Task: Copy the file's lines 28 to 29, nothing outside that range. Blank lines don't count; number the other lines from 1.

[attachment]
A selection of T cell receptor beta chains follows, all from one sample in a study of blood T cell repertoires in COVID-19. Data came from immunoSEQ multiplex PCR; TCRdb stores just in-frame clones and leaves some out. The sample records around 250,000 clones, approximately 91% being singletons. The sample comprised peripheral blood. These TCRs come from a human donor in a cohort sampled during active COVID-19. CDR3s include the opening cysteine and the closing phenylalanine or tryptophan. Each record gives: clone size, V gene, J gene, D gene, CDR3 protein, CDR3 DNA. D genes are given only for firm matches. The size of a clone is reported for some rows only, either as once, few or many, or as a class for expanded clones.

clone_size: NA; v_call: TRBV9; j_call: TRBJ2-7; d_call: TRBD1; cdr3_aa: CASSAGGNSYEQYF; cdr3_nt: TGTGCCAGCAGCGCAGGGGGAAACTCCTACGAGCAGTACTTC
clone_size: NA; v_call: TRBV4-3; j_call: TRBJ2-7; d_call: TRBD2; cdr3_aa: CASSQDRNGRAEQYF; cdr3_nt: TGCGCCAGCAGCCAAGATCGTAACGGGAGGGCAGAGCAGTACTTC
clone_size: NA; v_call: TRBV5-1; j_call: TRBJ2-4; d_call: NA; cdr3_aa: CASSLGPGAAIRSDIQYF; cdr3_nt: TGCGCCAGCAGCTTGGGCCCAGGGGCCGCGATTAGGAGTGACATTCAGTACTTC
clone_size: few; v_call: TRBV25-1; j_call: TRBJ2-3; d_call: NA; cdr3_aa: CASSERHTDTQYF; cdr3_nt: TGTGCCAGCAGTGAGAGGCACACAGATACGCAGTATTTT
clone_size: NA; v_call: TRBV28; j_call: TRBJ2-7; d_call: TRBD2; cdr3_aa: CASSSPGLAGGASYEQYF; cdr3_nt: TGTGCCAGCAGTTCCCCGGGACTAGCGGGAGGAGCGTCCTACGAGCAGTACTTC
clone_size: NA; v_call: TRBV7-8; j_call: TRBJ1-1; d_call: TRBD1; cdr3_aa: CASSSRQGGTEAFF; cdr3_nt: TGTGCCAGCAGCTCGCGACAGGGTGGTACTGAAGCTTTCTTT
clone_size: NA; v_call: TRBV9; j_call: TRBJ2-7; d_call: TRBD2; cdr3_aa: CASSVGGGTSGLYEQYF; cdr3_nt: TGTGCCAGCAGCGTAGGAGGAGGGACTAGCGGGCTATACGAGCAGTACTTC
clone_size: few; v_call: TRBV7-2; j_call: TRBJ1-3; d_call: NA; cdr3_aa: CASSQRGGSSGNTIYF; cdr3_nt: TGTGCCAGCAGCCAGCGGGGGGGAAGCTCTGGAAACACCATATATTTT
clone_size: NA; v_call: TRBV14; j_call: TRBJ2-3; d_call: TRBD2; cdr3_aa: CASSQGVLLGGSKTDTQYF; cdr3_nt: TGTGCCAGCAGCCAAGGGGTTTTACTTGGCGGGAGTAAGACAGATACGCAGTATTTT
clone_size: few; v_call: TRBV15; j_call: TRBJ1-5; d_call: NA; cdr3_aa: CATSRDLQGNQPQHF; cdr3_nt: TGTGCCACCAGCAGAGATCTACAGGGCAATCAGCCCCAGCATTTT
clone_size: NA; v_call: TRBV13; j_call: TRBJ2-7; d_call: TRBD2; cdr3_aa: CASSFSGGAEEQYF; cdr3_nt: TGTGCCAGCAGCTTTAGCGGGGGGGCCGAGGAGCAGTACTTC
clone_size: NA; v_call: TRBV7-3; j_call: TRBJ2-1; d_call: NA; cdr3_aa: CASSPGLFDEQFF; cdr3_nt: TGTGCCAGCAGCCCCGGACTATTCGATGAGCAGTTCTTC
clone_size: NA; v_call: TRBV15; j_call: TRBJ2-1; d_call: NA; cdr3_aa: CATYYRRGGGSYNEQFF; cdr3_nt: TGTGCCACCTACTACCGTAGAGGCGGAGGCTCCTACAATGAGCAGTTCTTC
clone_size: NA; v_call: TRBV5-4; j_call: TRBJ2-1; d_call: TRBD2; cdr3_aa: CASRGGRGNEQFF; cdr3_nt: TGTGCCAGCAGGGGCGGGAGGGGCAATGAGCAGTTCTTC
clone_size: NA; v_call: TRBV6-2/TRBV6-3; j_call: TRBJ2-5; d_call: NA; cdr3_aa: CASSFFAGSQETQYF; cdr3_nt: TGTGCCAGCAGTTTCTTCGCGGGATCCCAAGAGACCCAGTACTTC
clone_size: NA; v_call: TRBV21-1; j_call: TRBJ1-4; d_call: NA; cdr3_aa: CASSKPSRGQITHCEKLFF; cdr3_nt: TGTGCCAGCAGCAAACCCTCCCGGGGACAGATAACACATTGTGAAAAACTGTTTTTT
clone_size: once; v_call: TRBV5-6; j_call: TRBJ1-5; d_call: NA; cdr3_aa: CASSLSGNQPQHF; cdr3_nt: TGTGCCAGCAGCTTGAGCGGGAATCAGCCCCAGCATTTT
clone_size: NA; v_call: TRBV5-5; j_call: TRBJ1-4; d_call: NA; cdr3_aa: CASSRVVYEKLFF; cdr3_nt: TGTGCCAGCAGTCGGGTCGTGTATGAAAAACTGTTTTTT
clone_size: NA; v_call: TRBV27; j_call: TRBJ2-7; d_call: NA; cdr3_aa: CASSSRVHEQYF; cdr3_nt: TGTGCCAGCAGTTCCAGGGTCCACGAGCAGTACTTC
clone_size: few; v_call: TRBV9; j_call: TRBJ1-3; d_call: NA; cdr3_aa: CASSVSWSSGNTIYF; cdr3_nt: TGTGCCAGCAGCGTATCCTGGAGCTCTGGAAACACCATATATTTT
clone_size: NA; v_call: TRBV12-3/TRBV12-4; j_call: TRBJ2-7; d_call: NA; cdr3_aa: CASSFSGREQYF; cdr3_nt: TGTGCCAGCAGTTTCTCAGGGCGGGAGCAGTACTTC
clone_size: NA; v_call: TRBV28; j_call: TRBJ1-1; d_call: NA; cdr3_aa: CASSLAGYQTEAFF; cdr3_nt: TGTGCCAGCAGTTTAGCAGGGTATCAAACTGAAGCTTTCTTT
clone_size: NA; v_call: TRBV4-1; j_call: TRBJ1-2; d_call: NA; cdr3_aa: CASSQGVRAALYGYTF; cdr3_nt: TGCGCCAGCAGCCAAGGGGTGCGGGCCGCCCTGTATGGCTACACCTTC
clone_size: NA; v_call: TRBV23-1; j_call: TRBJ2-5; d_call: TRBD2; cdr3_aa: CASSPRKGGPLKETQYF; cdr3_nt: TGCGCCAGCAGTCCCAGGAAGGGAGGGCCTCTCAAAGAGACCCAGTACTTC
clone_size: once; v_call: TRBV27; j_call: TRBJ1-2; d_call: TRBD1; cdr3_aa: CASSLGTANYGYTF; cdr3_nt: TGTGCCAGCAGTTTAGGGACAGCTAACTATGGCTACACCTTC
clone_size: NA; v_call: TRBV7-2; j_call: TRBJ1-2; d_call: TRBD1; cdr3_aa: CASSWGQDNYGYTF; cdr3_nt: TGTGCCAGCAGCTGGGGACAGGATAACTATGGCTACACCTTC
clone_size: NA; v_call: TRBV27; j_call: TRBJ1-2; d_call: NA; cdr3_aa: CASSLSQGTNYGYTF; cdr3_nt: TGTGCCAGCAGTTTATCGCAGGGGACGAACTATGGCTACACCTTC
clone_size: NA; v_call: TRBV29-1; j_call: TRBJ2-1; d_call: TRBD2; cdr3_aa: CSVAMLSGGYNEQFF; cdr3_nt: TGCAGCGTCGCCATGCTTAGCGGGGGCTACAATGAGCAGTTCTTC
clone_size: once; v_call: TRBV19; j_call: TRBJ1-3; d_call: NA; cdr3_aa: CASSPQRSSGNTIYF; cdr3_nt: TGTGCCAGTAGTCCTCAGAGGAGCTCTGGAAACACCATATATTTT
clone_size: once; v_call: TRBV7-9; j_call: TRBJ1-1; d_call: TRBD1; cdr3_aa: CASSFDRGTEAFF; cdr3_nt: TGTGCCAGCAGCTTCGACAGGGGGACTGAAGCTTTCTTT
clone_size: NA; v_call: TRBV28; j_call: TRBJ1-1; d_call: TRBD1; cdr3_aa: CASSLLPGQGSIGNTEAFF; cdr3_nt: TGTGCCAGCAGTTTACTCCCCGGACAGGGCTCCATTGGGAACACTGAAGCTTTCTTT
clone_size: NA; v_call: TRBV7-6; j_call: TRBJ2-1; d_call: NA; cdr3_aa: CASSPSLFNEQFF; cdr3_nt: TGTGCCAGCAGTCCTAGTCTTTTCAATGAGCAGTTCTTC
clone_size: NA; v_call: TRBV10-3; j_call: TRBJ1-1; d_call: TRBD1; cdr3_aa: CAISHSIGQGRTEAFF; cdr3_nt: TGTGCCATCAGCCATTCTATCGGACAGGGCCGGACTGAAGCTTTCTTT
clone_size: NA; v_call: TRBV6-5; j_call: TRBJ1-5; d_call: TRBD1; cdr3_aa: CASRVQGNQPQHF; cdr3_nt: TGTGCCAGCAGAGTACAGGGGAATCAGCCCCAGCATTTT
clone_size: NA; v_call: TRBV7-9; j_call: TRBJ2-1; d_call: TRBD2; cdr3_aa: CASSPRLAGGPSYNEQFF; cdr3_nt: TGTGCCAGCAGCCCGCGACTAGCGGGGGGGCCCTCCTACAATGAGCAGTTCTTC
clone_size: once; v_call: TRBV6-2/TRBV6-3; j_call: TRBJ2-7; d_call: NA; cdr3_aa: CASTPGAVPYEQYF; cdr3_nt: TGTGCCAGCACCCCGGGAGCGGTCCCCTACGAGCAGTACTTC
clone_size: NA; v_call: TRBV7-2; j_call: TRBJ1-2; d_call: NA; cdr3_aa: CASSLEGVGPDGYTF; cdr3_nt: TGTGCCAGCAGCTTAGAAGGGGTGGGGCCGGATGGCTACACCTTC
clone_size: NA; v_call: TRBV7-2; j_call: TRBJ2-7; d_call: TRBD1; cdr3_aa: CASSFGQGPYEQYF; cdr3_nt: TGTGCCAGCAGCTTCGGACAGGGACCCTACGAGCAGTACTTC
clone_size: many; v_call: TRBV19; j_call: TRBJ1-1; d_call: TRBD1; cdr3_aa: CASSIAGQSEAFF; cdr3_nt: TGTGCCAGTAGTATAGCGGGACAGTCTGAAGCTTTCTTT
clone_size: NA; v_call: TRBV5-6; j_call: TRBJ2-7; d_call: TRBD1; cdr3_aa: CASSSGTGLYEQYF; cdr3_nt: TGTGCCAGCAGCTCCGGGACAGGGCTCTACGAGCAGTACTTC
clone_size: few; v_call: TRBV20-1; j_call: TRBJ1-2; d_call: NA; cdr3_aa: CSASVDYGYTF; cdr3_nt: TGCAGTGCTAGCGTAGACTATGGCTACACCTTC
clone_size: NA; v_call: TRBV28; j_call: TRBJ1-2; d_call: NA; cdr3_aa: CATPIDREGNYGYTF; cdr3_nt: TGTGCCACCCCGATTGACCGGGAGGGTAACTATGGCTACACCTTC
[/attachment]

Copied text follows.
clone_size: NA; v_call: TRBV27; j_call: TRBJ1-2; d_call: NA; cdr3_aa: CASSLSQGTNYGYTF; cdr3_nt: TGTGCCAGCAGTTTATCGCAGGGGACGAACTATGGCTACACCTTC
clone_size: NA; v_call: TRBV29-1; j_call: TRBJ2-1; d_call: TRBD2; cdr3_aa: CSVAMLSGGYNEQFF; cdr3_nt: TGCAGCGTCGCCATGCTTAGCGGGGGCTACAATGAGCAGTTCTTC